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I'm looking for a generic way to query a network of Windows PCs (XP/Vista/7/Server 2k3) for their current power consumption - ideally in Watts! I'm sure this kind of thing is built into WMI, but it might just be available through the manufacturers proprietary WMI-add-on - which I'd like to avoid. I just can't find anything.

I'm not stuck on WMI, just some mechanism of querying a box for it's current power usage.

If somebody finds a way to query this, I'll write an app to do some nice monitoring and post it back here for the community.

Mike

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Awesome responses guys, thanks very much. I reckon I might be just as well storing the rated wattage of each server/workstation in ActiveDirectory then do my calcs from there? I'm looking to monitor power usage of a range of kit (all HP and all <2 years old) based on ideally real-usage, however, rated power consumption + uptime might be accurate enough. Any thoughts? Mike –  Mike McClelland Jun 27 '09 at 15:21

5 Answers 5

You can get this from most recent generation servers via IPMI provided they have an out of band management interface such as ILO (HP), DRAC (Dell), RSA (IBM), Fujitsu Siemens (IRMC). These have mostly been optional extras in older servers but the recent trend has been to include a basic version in most midrange servers at least. The much more basic Baseboard Management Controller (BMC) interfaces will also generally give you pretty good power consumption numbers and a capability of this type has been pretty much standard on Server hardware from most vendors for quite some time although it generally will have to be explicitly enabled if you want to use the out of band capability.

The one problem with IPMI is that you need a systems management console of some sort to make much use of it. There are some simple command line tools available from Intel that might do what you want and they have some demo code if you want to roll your own stuff.

On a fully configured server you can get in band access to the BMC counters (it gives you power consumption, temperature's from the enclosure sensors, fan speeds and some cpu data amongst others) via WMI\SNMP if you have installed the appropriate vendor's management agents. The problem with this is that there is no standard target counter set for you to query.

On the client side there is some support for IPMI in Intel vPro (AMT) and AMD ASF enabled business clients. Again you will have to configure these management capabilities on the target systems which can be quite a headache.

This is a feature that is available on some of the systems management consoles - if you want to play with one then Dell's DMC is a free download and it will give you all of this for quite a broad range of Servers and Clients as it is not specifically limited to supporting Dell hardware. This is in an early release state at the moment but it is full blown systems management software though so it needs a bit of work to get it to do what you want.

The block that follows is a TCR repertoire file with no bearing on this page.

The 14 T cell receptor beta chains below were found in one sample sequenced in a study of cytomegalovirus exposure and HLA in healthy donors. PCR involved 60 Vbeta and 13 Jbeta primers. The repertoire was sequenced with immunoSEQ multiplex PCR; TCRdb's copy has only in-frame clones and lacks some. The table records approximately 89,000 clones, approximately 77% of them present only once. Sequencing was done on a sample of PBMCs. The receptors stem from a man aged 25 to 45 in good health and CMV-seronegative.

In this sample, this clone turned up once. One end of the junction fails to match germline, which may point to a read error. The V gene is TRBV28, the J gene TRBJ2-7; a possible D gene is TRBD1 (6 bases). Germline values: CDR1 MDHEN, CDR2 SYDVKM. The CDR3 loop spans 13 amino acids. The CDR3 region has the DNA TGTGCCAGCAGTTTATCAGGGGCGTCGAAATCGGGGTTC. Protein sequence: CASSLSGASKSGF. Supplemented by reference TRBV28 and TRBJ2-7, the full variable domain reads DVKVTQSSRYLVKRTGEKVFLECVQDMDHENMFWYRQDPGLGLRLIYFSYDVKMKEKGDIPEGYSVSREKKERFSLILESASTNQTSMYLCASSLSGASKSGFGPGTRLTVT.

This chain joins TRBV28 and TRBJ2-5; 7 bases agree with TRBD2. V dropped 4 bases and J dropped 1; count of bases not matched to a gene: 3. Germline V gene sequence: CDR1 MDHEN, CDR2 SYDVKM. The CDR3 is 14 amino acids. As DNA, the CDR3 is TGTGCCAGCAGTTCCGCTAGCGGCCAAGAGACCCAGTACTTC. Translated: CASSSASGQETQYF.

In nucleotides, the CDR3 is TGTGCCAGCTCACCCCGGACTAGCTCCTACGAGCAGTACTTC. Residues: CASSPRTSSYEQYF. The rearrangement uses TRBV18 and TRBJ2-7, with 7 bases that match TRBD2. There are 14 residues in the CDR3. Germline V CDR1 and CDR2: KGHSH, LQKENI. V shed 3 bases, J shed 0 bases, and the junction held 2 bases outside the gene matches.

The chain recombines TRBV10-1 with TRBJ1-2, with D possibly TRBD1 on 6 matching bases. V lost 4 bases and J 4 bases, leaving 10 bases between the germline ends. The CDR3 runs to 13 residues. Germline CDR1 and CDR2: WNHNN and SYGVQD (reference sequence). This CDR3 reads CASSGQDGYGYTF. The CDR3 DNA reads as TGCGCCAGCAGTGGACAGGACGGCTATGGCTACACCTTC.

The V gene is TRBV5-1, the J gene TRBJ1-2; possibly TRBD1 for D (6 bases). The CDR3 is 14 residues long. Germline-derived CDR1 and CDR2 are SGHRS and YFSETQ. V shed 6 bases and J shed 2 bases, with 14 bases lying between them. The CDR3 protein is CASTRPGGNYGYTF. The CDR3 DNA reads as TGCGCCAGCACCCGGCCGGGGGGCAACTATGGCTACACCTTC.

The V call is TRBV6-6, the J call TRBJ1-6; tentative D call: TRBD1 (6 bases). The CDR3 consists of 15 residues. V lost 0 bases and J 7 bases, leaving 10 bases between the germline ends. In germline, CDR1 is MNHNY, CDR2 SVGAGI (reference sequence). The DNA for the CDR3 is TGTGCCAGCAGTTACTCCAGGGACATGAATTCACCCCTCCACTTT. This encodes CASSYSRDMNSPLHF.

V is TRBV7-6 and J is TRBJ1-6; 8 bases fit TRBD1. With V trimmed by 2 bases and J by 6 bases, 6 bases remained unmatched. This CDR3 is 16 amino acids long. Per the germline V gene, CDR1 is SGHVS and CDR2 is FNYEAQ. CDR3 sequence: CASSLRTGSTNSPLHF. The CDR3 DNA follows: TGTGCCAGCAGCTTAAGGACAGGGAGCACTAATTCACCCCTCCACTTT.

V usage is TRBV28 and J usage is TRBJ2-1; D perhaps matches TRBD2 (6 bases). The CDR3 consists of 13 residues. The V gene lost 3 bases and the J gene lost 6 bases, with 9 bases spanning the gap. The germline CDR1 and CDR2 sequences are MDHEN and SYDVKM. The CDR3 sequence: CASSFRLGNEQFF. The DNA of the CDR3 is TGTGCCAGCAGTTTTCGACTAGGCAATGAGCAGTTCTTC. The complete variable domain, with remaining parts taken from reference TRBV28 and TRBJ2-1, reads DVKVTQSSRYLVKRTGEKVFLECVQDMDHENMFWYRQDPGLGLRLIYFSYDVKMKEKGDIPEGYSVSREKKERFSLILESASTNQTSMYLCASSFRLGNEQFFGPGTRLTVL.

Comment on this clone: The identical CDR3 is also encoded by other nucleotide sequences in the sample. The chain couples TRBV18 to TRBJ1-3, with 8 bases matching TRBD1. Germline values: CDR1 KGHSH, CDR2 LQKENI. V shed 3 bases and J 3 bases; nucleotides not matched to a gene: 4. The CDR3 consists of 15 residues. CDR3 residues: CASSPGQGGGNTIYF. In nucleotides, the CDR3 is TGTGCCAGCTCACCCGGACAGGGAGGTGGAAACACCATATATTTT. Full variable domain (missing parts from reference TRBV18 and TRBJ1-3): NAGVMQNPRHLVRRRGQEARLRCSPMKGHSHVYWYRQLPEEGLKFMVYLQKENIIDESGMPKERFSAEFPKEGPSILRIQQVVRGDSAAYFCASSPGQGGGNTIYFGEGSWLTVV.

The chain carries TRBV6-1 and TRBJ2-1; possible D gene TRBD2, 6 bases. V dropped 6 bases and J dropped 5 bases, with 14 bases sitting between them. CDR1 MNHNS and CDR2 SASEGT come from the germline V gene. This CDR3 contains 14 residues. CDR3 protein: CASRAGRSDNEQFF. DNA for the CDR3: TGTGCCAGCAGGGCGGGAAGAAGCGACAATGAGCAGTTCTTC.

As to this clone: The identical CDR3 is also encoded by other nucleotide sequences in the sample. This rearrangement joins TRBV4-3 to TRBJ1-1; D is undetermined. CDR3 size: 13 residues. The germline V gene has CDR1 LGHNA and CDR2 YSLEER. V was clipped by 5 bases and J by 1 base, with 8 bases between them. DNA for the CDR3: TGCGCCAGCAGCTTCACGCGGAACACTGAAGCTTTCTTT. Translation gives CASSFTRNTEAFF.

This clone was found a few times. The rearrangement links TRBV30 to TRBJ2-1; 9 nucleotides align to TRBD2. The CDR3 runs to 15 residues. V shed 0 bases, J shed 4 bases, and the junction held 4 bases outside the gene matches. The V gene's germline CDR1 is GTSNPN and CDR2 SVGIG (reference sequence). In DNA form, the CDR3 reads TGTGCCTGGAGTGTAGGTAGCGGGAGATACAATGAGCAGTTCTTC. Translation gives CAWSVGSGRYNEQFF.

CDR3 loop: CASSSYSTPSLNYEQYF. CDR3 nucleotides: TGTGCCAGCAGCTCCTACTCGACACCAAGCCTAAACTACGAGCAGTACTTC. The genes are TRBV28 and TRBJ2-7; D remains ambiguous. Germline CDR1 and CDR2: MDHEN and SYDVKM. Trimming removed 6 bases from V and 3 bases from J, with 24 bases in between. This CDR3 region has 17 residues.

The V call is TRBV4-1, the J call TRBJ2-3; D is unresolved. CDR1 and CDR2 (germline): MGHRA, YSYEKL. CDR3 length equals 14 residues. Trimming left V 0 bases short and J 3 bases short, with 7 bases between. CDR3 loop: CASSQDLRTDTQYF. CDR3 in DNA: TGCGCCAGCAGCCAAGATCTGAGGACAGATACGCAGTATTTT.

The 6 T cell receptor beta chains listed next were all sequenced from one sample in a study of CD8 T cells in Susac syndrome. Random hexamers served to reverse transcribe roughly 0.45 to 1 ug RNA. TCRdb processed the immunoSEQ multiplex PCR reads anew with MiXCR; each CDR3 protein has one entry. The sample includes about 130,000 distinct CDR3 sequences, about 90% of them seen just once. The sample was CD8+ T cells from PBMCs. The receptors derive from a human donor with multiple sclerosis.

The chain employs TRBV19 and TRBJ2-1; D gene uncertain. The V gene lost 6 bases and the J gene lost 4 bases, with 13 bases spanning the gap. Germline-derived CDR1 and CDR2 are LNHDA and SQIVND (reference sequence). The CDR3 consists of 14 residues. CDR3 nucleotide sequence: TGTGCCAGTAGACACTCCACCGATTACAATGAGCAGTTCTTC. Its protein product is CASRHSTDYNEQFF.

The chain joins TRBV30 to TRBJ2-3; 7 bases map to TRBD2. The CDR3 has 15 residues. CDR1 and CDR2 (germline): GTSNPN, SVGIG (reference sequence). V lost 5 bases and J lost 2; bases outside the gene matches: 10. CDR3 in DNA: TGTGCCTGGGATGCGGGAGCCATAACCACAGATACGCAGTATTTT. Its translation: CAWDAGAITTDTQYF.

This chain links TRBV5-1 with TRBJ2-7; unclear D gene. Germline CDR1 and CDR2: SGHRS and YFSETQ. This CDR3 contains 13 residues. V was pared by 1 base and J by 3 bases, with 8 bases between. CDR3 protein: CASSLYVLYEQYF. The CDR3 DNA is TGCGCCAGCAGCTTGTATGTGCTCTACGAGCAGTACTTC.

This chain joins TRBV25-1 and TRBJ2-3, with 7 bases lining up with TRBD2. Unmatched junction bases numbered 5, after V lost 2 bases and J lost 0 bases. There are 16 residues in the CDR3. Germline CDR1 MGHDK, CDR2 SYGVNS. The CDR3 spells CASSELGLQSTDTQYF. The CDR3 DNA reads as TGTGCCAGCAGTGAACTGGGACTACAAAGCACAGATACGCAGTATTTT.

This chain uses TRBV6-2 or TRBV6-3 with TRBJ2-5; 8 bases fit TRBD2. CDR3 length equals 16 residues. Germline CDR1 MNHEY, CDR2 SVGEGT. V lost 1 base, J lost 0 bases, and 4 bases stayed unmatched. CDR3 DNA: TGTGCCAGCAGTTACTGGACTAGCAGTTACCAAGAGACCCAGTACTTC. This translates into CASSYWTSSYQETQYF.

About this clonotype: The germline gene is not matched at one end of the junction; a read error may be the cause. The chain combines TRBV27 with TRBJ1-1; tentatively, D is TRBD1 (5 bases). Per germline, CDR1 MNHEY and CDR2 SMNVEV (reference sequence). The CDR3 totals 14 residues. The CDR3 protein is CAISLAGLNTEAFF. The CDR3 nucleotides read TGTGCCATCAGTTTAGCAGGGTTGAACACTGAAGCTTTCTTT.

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You'll struggle to find a generic method as this information isn't provided by every machine. That said a lot of the big manufacturers (HP,IBM, Dell etc.) do provide instrumentation inside their machine to allow for this kind of information, but you'd have to install their tools and access this information from those tools and they won't all be the same.

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There are 2 WMI classes which may be able to provide a starting point, Win32_CurrentProbe and Win32_VoltageProbe, however both of them depend on a hardware device to provide the relevant data.

I don't know that there's any better solution to your problem. The OS, whether via the WMI subsystem or any other method, will need to get this data from some hardware, and regular PC/server hardware just doesn't provide it as far as I'm aware.

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Some HP's and IBM's can give a true indication of the power used via the out of band management unit ( eg the ILO or RSA ). They will supply drivers to query this additional hardware.

Alternatively you could use an external APC device that measures the current draw of a circuit.

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if you have the budget, maybe an out of band solution would be better. There are powerstrips, or smart PDUs, available from vendors like APC that is internet enabled and can report individual socket power usage and offers remote power management as well. The upside would be that it is generic for all machines, but this would require you to have all the machines close by so as not to waste the socket.

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